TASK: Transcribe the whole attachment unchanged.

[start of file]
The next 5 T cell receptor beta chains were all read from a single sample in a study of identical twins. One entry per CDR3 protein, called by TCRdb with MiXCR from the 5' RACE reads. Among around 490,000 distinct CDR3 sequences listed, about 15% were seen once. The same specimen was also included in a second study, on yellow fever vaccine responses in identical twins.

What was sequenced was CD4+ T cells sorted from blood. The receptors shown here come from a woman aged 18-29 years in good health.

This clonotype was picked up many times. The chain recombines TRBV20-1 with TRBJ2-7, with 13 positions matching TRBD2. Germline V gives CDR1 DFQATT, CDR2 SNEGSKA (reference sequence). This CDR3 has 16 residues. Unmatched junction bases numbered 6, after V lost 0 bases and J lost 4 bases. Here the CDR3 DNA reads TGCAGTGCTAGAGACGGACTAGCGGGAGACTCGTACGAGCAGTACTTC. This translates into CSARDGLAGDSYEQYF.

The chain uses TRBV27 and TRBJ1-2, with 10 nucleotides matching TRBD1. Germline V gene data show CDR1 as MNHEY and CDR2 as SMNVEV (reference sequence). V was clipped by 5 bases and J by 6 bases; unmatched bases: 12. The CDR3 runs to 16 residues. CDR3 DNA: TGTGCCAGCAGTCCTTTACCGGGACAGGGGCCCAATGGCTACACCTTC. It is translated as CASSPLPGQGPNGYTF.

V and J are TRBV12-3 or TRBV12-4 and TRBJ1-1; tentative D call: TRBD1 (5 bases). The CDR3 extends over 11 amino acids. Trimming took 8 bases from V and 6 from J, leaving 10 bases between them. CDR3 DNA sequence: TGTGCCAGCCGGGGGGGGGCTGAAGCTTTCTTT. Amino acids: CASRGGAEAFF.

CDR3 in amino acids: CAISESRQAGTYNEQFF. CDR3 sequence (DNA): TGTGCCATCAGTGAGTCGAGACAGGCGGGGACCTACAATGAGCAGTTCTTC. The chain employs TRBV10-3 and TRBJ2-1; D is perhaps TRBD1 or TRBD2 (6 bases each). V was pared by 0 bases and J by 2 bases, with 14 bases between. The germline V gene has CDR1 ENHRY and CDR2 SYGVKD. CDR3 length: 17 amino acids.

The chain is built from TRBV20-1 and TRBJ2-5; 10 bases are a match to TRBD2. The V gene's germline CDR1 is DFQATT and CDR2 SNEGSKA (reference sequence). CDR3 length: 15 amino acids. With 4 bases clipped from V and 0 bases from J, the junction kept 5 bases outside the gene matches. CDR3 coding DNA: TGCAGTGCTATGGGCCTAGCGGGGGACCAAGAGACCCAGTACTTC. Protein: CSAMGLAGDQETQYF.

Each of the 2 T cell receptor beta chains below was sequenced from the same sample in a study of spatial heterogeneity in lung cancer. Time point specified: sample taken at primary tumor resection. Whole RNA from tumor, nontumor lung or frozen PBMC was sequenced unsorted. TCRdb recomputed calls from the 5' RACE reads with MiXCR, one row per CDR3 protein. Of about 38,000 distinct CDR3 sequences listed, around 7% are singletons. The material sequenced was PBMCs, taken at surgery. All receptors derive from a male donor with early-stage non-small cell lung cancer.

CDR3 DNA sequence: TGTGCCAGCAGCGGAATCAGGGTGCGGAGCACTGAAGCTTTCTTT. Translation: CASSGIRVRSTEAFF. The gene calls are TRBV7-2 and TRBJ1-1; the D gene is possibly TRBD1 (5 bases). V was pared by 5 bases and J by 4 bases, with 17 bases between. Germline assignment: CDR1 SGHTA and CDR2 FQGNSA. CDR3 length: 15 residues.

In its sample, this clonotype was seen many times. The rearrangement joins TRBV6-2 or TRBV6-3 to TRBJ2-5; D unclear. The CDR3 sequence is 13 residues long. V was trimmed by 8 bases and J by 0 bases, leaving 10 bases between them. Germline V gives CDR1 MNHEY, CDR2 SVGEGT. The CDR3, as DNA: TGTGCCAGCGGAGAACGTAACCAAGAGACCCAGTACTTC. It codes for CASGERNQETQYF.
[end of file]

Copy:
The next 5 T cell receptor beta chains were all read from a single sample in a study of identical twins. One entry per CDR3 protein, called by TCRdb with MiXCR from the 5' RACE reads. Among around 490,000 distinct CDR3 sequences listed, about 15% were seen once. The same specimen was also included in a second study, on yellow fever vaccine responses in identical twins.

What was sequenced was CD4+ T cells sorted from blood. The receptors shown here come from a woman aged 18-29 years in good health.

This clonotype was picked up many times. The chain recombines TRBV20-1 with TRBJ2-7, with 13 positions matching TRBD2. Germline V gives CDR1 DFQATT, CDR2 SNEGSKA (reference sequence). This CDR3 has 16 residues. Unmatched junction bases numbered 6, after V lost 0 bases and J lost 4 bases. Here the CDR3 DNA reads TGCAGTGCTAGAGACGGACTAGCGGGAGACTCGTACGAGCAGTACTTC. This translates into CSARDGLAGDSYEQYF.

The chain uses TRBV27 and TRBJ1-2, with 10 nucleotides matching TRBD1. Germline V gene data show CDR1 as MNHEY and CDR2 as SMNVEV (reference sequence). V was clipped by 5 bases and J by 6 bases; unmatched bases: 12. The CDR3 runs to 16 residues. CDR3 DNA: TGTGCCAGCAGTCCTTTACCGGGACAGGGGCCCAATGGCTACACCTTC. It is translated as CASSPLPGQGPNGYTF.

V and J are TRBV12-3 or TRBV12-4 and TRBJ1-1; tentative D call: TRBD1 (5 bases). The CDR3 extends over 11 amino acids. Trimming took 8 bases from V and 6 from J, leaving 10 bases between them. CDR3 DNA sequence: TGTGCCAGCCGGGGGGGGGCTGAAGCTTTCTTT. Amino acids: CASRGGAEAFF.

CDR3 in amino acids: CAISESRQAGTYNEQFF. CDR3 sequence (DNA): TGTGCCATCAGTGAGTCGAGACAGGCGGGGACCTACAATGAGCAGTTCTTC. The chain employs TRBV10-3 and TRBJ2-1; D is perhaps TRBD1 or TRBD2 (6 bases each). V was pared by 0 bases and J by 2 bases, with 14 bases between. The germline V gene has CDR1 ENHRY and CDR2 SYGVKD. CDR3 length: 17 amino acids.

The chain is built from TRBV20-1 and TRBJ2-5; 10 bases are a match to TRBD2. The V gene's germline CDR1 is DFQATT and CDR2 SNEGSKA (reference sequence). CDR3 length: 15 amino acids. With 4 bases clipped from V and 0 bases from J, the junction kept 5 bases outside the gene matches. CDR3 coding DNA: TGCAGTGCTATGGGCCTAGCGGGGGACCAAGAGACCCAGTACTTC. Protein: CSAMGLAGDQETQYF.

Each of the 2 T cell receptor beta chains below was sequenced from the same sample in a study of spatial heterogeneity in lung cancer. Time point specified: sample taken at primary tumor resection. Whole RNA from tumor, nontumor lung or frozen PBMC was sequenced unsorted. TCRdb recomputed calls from the 5' RACE reads with MiXCR, one row per CDR3 protein. Of about 38,000 distinct CDR3 sequences listed, around 7% are singletons. The material sequenced was PBMCs, taken at surgery. All receptors derive from a male donor with early-stage non-small cell lung cancer.

CDR3 DNA sequence: TGTGCCAGCAGCGGAATCAGGGTGCGGAGCACTGAAGCTTTCTTT. Translation: CASSGIRVRSTEAFF. The gene calls are TRBV7-2 and TRBJ1-1; the D gene is possibly TRBD1 (5 bases). V was pared by 5 bases and J by 4 bases, with 17 bases between. Germline assignment: CDR1 SGHTA and CDR2 FQGNSA. CDR3 length: 15 residues.

In its sample, this clonotype was seen many times. The rearrangement joins TRBV6-2 or TRBV6-3 to TRBJ2-5; D unclear. The CDR3 sequence is 13 residues long. V was trimmed by 8 bases and J by 0 bases, leaving 10 bases between them. Germline V gives CDR1 MNHEY, CDR2 SVGEGT. The CDR3, as DNA: TGTGCCAGCGGAGAACGTAACCAAGAGACCCAGTACTTC. It codes for CASGERNQETQYF.